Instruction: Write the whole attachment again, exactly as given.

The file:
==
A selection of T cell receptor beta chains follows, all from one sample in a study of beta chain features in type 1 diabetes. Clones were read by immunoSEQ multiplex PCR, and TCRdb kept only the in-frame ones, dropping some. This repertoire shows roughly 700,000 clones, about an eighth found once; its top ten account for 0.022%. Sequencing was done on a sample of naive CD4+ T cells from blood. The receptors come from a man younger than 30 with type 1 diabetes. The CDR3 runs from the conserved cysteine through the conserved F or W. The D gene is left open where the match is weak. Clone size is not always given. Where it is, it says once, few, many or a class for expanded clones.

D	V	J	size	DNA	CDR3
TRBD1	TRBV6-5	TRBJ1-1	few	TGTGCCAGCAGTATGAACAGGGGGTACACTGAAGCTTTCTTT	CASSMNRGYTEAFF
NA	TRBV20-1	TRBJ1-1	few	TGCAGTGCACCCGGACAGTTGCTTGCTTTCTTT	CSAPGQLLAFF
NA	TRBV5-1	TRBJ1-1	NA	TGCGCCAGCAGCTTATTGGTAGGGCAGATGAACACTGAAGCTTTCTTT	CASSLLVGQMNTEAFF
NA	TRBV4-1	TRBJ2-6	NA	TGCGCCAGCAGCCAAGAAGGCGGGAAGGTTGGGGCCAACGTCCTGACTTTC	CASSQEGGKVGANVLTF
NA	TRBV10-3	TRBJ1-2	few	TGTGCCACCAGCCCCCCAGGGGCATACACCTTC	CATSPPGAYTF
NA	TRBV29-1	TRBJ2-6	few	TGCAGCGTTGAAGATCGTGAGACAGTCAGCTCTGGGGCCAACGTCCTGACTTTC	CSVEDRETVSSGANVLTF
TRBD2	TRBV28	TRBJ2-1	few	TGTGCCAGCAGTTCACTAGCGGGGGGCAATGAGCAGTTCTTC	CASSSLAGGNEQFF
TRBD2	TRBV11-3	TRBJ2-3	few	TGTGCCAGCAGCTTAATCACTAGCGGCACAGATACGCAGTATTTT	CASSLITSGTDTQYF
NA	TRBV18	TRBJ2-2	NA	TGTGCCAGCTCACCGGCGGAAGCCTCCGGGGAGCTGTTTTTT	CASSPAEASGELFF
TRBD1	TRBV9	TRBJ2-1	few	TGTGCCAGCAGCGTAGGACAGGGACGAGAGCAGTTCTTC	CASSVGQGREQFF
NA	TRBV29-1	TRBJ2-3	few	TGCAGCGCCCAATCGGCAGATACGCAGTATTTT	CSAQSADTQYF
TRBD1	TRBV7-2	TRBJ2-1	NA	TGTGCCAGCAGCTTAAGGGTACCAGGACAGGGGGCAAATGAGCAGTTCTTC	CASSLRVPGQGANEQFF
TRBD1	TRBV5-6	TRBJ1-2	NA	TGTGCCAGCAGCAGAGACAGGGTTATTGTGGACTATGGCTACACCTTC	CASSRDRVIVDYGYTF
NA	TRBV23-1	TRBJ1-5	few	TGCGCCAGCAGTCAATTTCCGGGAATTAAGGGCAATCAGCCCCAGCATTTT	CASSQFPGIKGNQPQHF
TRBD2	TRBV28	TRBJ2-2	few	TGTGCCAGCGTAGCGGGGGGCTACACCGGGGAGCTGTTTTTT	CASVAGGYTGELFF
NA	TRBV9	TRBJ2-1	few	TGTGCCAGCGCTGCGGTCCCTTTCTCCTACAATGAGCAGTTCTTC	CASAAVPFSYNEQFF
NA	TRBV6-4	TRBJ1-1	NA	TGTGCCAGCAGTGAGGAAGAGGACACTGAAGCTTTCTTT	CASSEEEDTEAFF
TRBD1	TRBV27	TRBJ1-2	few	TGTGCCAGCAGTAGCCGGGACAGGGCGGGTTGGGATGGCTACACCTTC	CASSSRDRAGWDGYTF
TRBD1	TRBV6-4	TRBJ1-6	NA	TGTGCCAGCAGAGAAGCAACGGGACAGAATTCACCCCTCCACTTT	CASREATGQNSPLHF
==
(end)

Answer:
A selection of T cell receptor beta chains follows, all from one sample in a study of beta chain features in type 1 diabetes. Clones were read by immunoSEQ multiplex PCR, and TCRdb kept only the in-frame ones, dropping some. This repertoire shows roughly 700,000 clones, about an eighth found once; its top ten account for 0.022%. Sequencing was done on a sample of naive CD4+ T cells from blood. The receptors come from a man younger than 30 with type 1 diabetes. The CDR3 runs from the conserved cysteine through the conserved F or W. The D gene is left open where the match is weak. Clone size is not always given. Where it is, it says once, few, many or a class for expanded clones.

D	V	J	size	DNA	CDR3
TRBD1	TRBV6-5	TRBJ1-1	few	TGTGCCAGCAGTATGAACAGGGGGTACACTGAAGCTTTCTTT	CASSMNRGYTEAFF
NA	TRBV20-1	TRBJ1-1	few	TGCAGTGCACCCGGACAGTTGCTTGCTTTCTTT	CSAPGQLLAFF
NA	TRBV5-1	TRBJ1-1	NA	TGCGCCAGCAGCTTATTGGTAGGGCAGATGAACACTGAAGCTTTCTTT	CASSLLVGQMNTEAFF
NA	TRBV4-1	TRBJ2-6	NA	TGCGCCAGCAGCCAAGAAGGCGGGAAGGTTGGGGCCAACGTCCTGACTTTC	CASSQEGGKVGANVLTF
NA	TRBV10-3	TRBJ1-2	few	TGTGCCACCAGCCCCCCAGGGGCATACACCTTC	CATSPPGAYTF
NA	TRBV29-1	TRBJ2-6	few	TGCAGCGTTGAAGATCGTGAGACAGTCAGCTCTGGGGCCAACGTCCTGACTTTC	CSVEDRETVSSGANVLTF
TRBD2	TRBV28	TRBJ2-1	few	TGTGCCAGCAGTTCACTAGCGGGGGGCAATGAGCAGTTCTTC	CASSSLAGGNEQFF
TRBD2	TRBV11-3	TRBJ2-3	few	TGTGCCAGCAGCTTAATCACTAGCGGCACAGATACGCAGTATTTT	CASSLITSGTDTQYF
NA	TRBV18	TRBJ2-2	NA	TGTGCCAGCTCACCGGCGGAAGCCTCCGGGGAGCTGTTTTTT	CASSPAEASGELFF
TRBD1	TRBV9	TRBJ2-1	few	TGTGCCAGCAGCGTAGGACAGGGACGAGAGCAGTTCTTC	CASSVGQGREQFF
NA	TRBV29-1	TRBJ2-3	few	TGCAGCGCCCAATCGGCAGATACGCAGTATTTT	CSAQSADTQYF
TRBD1	TRBV7-2	TRBJ2-1	NA	TGTGCCAGCAGCTTAAGGGTACCAGGACAGGGGGCAAATGAGCAGTTCTTC	CASSLRVPGQGANEQFF
TRBD1	TRBV5-6	TRBJ1-2	NA	TGTGCCAGCAGCAGAGACAGGGTTATTGTGGACTATGGCTACACCTTC	CASSRDRVIVDYGYTF
NA	TRBV23-1	TRBJ1-5	few	TGCGCCAGCAGTCAATTTCCGGGAATTAAGGGCAATCAGCCCCAGCATTTT	CASSQFPGIKGNQPQHF
TRBD2	TRBV28	TRBJ2-2	few	TGTGCCAGCGTAGCGGGGGGCTACACCGGGGAGCTGTTTTTT	CASVAGGYTGELFF
NA	TRBV9	TRBJ2-1	few	TGTGCCAGCGCTGCGGTCCCTTTCTCCTACAATGAGCAGTTCTTC	CASAAVPFSYNEQFF
NA	TRBV6-4	TRBJ1-1	NA	TGTGCCAGCAGTGAGGAAGAGGACACTGAAGCTTTCTTT	CASSEEEDTEAFF
TRBD1	TRBV27	TRBJ1-2	few	TGTGCCAGCAGTAGCCGGGACAGGGCGGGTTGGGATGGCTACACCTTC	CASSSRDRAGWDGYTF
TRBD1	TRBV6-4	TRBJ1-6	NA	TGTGCCAGCAGAGAAGCAACGGGACAGAATTCACCCCTCCACTTT	CASREATGQNSPLHF